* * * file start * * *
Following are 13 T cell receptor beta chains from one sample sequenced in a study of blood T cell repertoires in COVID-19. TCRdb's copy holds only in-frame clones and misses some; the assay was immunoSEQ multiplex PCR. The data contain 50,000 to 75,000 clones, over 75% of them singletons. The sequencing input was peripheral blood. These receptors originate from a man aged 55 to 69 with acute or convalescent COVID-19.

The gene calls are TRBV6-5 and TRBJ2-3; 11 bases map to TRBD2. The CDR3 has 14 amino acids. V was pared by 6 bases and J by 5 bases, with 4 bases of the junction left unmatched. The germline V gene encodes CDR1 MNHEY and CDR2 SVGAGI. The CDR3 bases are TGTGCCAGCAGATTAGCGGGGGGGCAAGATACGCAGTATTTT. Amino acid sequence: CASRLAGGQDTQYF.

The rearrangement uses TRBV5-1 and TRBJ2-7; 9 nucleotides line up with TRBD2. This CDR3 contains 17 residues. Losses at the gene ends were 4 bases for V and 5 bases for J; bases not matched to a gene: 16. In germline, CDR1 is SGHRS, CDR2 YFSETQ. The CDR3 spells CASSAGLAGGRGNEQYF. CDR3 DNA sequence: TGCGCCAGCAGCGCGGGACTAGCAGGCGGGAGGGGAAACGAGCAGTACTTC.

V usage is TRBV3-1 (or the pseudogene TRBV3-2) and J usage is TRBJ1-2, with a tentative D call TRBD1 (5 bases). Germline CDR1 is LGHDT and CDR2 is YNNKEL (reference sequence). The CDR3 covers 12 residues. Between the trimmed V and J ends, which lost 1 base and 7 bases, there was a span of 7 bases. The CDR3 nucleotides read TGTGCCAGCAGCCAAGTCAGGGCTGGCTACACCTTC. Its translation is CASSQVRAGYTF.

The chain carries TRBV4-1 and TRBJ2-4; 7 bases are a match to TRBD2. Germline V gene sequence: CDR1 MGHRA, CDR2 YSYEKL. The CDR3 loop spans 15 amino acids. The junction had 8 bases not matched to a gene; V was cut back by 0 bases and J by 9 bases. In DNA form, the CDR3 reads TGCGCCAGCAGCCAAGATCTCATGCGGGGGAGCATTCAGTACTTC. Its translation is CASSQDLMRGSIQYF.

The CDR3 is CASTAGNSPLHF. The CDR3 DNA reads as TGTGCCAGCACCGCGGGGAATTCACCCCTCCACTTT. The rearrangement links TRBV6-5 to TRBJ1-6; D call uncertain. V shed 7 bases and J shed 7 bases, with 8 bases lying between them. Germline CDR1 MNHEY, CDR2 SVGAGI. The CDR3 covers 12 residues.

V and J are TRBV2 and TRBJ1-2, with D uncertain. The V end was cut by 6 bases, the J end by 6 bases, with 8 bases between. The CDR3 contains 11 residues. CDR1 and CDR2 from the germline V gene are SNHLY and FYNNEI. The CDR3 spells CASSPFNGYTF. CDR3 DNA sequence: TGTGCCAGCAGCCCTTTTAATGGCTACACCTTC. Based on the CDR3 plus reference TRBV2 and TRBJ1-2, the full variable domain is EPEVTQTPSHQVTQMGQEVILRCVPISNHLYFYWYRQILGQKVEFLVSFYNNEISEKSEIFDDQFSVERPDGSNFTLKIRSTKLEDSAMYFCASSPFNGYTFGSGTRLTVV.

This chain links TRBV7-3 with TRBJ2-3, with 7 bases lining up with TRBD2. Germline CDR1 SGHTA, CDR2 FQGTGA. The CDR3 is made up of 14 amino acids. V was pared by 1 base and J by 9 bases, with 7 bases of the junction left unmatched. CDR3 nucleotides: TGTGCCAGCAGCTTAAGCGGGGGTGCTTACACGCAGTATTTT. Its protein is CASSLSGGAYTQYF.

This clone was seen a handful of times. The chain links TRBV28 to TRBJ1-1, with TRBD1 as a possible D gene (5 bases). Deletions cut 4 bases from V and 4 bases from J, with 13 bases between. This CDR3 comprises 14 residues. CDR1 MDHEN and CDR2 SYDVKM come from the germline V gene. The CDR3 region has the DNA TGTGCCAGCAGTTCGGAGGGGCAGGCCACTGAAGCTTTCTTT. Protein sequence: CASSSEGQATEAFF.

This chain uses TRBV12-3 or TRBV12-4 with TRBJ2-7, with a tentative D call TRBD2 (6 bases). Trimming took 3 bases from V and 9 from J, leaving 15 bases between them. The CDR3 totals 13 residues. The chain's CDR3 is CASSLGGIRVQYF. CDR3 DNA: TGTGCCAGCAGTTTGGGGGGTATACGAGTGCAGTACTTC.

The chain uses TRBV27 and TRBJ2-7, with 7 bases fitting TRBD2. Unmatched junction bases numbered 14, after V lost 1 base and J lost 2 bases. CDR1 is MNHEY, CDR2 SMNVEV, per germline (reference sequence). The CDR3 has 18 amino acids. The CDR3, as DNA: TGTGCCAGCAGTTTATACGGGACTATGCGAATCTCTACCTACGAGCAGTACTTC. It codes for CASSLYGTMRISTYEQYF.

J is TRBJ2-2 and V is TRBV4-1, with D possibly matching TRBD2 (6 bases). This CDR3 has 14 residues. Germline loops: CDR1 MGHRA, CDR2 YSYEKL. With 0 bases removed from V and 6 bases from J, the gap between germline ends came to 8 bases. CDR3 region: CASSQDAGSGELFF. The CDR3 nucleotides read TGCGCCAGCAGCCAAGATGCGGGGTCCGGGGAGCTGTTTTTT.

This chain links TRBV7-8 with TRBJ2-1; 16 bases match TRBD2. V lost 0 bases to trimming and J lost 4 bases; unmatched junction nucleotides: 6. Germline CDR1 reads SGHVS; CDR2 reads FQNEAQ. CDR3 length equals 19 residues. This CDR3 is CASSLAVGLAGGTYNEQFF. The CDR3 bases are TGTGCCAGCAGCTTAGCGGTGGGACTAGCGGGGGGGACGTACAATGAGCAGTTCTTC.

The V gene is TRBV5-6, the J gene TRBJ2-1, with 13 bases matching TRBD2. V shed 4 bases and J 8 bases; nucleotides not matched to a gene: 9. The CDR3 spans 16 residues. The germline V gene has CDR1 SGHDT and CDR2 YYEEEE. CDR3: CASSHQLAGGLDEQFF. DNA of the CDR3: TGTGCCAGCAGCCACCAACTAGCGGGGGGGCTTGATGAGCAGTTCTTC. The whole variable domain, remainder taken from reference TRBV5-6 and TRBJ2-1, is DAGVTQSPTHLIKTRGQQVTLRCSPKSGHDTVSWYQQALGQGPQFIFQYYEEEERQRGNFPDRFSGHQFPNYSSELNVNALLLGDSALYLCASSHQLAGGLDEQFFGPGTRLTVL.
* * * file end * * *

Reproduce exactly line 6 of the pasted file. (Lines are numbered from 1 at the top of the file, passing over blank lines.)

The CDR3 is CASTAGNSPLHF. The CDR3 DNA reads as TGTGCCAGCACCGCGGGGAATTCACCCCTCCACTTT. The rearrangement links TRBV6-5 to TRBJ1-6; D call uncertain. V shed 7 bases and J shed 7 bases, with 8 bases lying between them. Germline CDR1 MNHEY, CDR2 SVGAGI. The CDR3 covers 12 residues.